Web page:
An email program continues to attack, tricking victims into downloading a third version of CryptoWall ransomware.
The level of sophistication for the campaign increases as it has layers that attempts to avoid any kind of detection, according to Cisco’s TALOS security intelligence and research group.
The emails came from Yahoo addresses and researcher Brad Duncan from RackSpace tracked down the bitcoin address set up to receive whatever amount of funds they received from ransom demands.
Analysis of new emails leading to the same crypto-malware shows the operation is still active, researchers said.
The attack starts with an email message appearing to be a reply to previous communication about possible employment. In the attachment, it has an archived HTML file, which contains an iFrame that redirects to a compromised WordPress site. The redirect chain continues to a Google Drive account, where another ZIP file ends up located. That file has the CryptoWall ransomware inside.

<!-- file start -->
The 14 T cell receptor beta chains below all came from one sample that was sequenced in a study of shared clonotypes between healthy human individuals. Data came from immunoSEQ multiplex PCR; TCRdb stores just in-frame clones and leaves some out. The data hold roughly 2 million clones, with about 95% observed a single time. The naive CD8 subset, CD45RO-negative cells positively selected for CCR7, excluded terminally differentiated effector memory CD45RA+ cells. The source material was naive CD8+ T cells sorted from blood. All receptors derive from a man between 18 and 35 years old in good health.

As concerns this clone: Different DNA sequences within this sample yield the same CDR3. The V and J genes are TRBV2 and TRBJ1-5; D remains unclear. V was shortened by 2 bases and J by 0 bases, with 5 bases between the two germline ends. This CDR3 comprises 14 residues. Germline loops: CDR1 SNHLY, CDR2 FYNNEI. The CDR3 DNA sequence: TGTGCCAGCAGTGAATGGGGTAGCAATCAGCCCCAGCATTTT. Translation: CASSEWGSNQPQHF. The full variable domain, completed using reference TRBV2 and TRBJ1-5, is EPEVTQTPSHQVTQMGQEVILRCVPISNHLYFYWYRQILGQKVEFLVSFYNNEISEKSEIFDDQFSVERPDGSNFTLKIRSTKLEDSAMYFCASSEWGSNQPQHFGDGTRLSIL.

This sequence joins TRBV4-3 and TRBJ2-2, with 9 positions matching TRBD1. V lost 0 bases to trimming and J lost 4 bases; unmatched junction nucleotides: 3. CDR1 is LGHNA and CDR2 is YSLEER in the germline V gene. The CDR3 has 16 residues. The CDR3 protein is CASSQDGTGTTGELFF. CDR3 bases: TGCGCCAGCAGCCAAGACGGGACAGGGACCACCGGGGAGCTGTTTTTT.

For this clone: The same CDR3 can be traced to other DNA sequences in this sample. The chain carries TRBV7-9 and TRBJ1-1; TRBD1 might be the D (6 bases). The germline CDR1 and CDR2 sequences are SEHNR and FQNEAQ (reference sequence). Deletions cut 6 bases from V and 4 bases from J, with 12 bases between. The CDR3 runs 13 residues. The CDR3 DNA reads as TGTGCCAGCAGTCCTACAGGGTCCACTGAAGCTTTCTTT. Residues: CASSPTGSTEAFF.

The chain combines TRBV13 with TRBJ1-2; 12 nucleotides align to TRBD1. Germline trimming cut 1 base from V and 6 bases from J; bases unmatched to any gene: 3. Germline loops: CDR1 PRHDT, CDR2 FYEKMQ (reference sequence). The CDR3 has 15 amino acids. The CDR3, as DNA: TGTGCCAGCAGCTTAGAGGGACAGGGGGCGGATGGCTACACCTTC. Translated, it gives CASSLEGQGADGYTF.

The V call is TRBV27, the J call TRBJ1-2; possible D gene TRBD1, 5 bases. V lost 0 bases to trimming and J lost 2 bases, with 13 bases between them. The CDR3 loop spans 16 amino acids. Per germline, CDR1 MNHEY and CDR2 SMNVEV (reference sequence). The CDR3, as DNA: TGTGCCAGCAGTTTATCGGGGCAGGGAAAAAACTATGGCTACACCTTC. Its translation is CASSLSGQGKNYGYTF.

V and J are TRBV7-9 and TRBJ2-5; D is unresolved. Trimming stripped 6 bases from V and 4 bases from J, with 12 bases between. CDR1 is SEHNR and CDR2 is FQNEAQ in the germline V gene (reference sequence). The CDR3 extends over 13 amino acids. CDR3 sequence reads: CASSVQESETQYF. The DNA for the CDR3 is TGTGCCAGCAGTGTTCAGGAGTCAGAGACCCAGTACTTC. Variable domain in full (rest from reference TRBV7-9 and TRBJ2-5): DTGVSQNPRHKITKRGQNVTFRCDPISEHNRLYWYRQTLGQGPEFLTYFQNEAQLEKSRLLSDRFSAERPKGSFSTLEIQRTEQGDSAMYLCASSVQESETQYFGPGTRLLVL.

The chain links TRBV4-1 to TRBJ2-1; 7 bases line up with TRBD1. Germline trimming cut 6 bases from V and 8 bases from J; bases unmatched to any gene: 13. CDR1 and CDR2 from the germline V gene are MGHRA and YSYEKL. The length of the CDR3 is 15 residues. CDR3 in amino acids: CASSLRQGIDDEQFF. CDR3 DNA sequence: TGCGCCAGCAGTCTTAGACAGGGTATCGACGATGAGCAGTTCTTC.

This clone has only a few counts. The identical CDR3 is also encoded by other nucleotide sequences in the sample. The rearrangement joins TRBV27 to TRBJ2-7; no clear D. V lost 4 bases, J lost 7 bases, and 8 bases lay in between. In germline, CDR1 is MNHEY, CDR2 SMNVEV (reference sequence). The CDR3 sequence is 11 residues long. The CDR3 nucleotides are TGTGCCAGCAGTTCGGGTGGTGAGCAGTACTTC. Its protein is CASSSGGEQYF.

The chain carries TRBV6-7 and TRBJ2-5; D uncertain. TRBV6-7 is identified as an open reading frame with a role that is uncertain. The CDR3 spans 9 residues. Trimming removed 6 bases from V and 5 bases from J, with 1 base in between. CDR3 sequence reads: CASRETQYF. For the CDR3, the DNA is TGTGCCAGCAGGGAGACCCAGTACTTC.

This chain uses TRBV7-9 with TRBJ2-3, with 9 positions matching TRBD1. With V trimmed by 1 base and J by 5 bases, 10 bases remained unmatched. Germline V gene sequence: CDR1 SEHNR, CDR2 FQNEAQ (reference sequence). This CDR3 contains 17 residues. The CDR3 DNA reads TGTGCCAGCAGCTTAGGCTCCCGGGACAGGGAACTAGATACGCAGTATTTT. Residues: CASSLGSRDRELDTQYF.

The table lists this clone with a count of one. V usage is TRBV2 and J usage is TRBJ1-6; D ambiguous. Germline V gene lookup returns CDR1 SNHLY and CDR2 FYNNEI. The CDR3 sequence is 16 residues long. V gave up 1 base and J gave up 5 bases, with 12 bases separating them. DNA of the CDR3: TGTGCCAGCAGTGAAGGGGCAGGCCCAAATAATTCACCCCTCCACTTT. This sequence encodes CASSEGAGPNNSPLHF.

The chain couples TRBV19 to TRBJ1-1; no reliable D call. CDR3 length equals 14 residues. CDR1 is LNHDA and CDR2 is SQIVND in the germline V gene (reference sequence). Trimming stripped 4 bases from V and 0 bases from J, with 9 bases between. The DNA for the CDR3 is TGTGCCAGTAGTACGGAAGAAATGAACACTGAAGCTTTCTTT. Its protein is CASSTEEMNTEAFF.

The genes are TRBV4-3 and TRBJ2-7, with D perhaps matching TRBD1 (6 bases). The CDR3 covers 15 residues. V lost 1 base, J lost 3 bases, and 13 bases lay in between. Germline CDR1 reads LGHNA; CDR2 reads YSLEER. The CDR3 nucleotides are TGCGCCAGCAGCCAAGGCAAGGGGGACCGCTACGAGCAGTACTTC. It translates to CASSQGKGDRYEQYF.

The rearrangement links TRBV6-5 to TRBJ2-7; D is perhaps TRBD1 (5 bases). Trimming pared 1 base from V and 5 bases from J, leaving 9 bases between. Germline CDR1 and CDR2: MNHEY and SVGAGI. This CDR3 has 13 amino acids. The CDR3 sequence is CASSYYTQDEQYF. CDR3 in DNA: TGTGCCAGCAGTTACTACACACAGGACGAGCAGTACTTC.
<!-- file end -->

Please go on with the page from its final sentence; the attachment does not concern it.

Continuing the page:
Despite this complicated process, the return on investment does not seem to fit the effort of the operator. The bitcoin address identified by Duncan showed it had two transactions, the funds received being just over 3 bitcoins ($700).
In a single day, the researcher found 14 emails carrying an HTML that led to downloading CryptoWall from three different URLs associated with Google Drive cloud storage service.
At the time of the analysis, the crypto-malware variant ended up detected by 13 antivirus scanners on VirusTotal. A new scan later on showed 36 AV scanners identifying the piece as malicious.